Now that we have a model in place, let’s write a function which accepts the model and generates predictions off of it.

DECLARE
	@ItemID INT = 1,
	@Model VARBINARY(MAX);
	
SELECT
	@Model = Model
FROM #Model m
WHERE
	m.ItemID = @ItemID;	

EXEC sp_execute_external_script
	@language = N'R',
	@script = N'lambda <- unserialize(Model)
predictions <- rpois(PredictionLookaheadInDays, lambda)
dates <- format(as.POSIXlt(seq(from = StartDate, by = "day", length.out = PredictionLookaheadInDays)))
OutputDataSet <- data.frame(dates, predictions)
',
	@params = N'@Model VARBINARY(MAX), @PredictionLookaheadInDays INT, @StartDate DATE',
	@Model = @Model,
	@PredictionLookaheadInDays = 7,
	@StartDate = '2017-01-01'
	WITH RESULT SETS
	(
		(
			SaleDate DATE,
			NumberPredicted INT
		)
	);

Now we have a procedure call which gets us back predictions based on our model.  I don’t need to pass in the input data anymore, and can instead simply give it a model.

A New Product And A New Type

Now let’s introduce a second item.  Instead of this being a fancy watch, it is instead a moderately fancy pen.  We sell dozens and dozens of these moderately fancy pens per day, so that’s way more than what we could safely predict with a Poisson distribution.  We’re going to need some more data.

Fortunately, we know that there are three factors which help determine the number of pens sold:  the number of shoppers who come inquire about the pen, the number of times our sales clerk recommends this pen, and the number of inches of print advertising in our local newspaper (because the Internet is a fad, people).  Anyhow, armed with our vital analytical measures, we can move forward and insert product number 2 into our table:

INSERT INTO #ItemSales 
(
	ItemID,
	SaleDate,
	NumberSold,
	ShopperQuestions,
	EmployeeRecommendations,
	InchesOfPrintAdvertisement
)
VALUES
	(2, '2017-12-01', 52, 9, 6, 14),
	(2, '2017-12-02', 49, 7, 5, 15),
	(2, '2017-12-03', 53, 13, 6, 14),
	(2, '2017-12-04', 48, 8, 6, 13),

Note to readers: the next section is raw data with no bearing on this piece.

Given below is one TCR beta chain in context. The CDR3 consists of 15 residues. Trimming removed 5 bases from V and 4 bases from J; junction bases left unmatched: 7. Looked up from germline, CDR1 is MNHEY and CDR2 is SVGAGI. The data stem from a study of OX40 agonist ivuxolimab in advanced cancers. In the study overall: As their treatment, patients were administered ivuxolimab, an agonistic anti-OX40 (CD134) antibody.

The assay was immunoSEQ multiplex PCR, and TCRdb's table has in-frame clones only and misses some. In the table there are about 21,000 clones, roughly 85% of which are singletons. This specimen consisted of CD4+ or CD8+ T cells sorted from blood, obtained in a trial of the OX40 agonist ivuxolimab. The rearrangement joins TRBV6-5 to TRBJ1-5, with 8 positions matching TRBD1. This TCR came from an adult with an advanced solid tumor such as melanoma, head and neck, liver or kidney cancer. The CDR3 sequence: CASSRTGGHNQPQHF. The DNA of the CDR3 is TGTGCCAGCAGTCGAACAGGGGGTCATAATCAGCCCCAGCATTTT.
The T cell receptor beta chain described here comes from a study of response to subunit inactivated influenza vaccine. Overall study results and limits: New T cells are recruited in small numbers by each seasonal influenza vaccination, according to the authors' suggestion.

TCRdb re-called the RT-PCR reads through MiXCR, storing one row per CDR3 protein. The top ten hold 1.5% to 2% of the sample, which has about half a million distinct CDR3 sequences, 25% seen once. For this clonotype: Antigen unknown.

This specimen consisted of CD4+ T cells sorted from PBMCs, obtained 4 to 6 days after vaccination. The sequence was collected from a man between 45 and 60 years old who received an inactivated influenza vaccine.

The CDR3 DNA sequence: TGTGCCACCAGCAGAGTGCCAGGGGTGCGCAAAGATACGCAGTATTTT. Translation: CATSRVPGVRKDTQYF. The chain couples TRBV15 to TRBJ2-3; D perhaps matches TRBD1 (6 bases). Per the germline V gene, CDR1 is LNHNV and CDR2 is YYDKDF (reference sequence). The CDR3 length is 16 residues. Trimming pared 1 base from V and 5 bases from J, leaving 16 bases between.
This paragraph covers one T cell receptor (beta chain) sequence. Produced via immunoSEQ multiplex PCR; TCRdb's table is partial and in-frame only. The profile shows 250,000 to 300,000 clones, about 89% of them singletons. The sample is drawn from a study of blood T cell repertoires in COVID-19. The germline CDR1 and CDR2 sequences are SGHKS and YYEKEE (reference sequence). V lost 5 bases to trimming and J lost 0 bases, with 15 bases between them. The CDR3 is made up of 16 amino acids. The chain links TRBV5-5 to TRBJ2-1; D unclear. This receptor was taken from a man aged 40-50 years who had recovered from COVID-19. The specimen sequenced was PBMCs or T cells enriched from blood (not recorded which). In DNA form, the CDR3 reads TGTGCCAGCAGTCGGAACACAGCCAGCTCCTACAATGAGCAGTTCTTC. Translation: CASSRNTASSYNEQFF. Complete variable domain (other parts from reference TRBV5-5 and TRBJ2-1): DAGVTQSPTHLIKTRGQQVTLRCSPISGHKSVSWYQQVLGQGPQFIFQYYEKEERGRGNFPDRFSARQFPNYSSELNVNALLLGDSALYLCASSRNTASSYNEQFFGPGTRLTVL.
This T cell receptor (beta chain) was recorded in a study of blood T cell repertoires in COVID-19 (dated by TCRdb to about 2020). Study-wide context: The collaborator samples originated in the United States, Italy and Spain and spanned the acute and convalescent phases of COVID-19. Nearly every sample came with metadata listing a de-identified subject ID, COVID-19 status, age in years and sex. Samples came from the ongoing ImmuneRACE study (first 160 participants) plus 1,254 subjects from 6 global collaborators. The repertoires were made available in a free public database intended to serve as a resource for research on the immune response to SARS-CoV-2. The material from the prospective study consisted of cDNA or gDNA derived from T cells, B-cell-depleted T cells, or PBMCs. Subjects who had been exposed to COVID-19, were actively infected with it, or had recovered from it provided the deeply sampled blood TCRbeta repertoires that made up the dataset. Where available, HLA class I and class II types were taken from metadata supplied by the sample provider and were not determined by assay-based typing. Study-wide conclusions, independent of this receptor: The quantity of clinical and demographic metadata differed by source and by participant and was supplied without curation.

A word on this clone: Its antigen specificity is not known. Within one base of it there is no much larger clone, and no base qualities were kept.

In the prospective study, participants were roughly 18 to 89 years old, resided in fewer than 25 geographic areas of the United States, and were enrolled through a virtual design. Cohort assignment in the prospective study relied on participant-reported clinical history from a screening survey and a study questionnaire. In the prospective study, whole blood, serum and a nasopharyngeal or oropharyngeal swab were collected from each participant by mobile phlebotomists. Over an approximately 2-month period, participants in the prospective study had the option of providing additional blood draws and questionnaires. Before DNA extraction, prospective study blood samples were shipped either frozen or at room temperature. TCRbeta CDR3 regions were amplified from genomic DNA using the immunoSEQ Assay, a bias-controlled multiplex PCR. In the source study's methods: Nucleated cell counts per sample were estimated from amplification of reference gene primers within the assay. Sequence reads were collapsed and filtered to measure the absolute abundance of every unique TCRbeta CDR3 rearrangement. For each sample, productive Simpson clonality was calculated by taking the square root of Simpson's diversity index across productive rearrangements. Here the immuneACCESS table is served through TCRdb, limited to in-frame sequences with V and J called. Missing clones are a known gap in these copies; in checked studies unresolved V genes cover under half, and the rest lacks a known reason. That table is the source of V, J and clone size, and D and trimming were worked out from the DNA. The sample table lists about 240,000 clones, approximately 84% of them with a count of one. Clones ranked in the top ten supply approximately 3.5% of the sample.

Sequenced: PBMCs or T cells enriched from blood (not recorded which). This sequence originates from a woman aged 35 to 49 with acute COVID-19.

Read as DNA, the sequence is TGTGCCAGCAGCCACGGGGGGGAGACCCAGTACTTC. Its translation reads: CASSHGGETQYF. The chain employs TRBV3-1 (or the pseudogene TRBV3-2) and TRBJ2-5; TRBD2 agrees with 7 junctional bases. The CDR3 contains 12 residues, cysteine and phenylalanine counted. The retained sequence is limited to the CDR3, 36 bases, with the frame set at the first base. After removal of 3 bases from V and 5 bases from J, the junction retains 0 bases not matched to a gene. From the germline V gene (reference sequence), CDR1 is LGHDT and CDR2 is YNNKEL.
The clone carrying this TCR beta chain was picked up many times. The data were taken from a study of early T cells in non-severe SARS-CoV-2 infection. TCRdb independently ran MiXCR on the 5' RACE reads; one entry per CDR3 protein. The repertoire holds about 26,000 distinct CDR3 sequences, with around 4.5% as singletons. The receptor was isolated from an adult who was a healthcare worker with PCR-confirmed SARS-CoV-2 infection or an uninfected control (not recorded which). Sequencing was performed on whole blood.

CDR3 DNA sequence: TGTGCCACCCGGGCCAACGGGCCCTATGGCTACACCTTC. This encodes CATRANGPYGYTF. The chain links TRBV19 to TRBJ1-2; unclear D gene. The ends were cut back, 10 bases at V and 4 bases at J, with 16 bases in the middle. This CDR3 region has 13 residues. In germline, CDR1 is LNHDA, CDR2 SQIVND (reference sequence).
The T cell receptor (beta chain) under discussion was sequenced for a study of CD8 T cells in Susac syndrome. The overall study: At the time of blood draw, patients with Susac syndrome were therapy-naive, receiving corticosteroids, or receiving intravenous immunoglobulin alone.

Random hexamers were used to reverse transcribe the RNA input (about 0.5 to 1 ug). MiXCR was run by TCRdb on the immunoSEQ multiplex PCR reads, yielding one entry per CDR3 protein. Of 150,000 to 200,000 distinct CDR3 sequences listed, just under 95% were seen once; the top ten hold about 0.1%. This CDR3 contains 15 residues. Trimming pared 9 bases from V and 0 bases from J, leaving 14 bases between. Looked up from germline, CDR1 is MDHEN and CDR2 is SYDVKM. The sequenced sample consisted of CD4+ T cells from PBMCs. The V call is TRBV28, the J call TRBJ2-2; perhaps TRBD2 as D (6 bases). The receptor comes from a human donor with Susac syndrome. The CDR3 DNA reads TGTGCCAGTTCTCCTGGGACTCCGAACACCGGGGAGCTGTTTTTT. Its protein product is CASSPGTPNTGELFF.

(2, '2017-12-05', 66, 8, 9, 16),
	(2, '2017-12-06', 58, 8, 8, 15),
	(2, '2017-12-07', 70, 8, 10, 16),
	(2, '2017-12-08', 68, 8, 10, 16),
	(2, '2017-12-09', 43, 12, 3, 14),
	(2, '2017-12-10', 41, 13, 2, 15),
	(2, '2017-12-11', 25, 3, 1, 14),
	(2, '2017-12-12', 42, 2, 4, 15),
	(2, '2017-12-13', 32, 8, 2, 12),
	(2, '2017-12-14', 61, 11, 8, 15),
	(2, '2017-12-15', 58, 14, 6, 16),
	(2, '2017-12-16', 67, 10, 9, 15),
	(2, '2017-12-17', 57, 8, 7, 15),
	(2, '2017-12-18', 49, 8, 6, 13),
	(2, '2017-12-19', 46, 9, 5, 13),
	(2, '2017-12-20', 63, 5, 9, 15),
	(2, '2017-12-21', 45, 9, 4, 15),
	(2, '2017-12-22', 69, 8, 9, 17),
	(2, '2017-12-23', 70, 9, 11, 12),
	(2, '2017-12-24', 70, 2, 12, 14),
	(2, '2017-12-25', 55, 11, 7, 13),
	(2, '2017-12-26', 50, 5, 6, 16),
	(2, '2017-12-27', 64, 11, 9, 13),
	(2, '2017-12-28', 48, 5, 5, 15),
	(2, '2017-12-29', 62, 9, 8, 16),
	(2, '2017-12-30', 50, 4, 6, 15);

We now have two different types of products to model:  simple products which fit a Poisson and more complicated products which we’re going to model with a linear regression.

A New Model

So now we’d like to have two models:  a Poisson distribution and a linear model based on regressing three numeric variables against our sales data.  We’ll need some way to figure out whether to use a Poisson model or a linear regression model.  For a real system, you’d want to split the data into training and test data sets, train each model, and compare them against the test data set to see which fits it closest.  But for our case, the separator will be simple:  if the mean number of items sold per day is less than 6, then we will go with the Poisson distribution.  If the mean is greater than or equal to six, then we will build a linear regression.  The following code does this for us: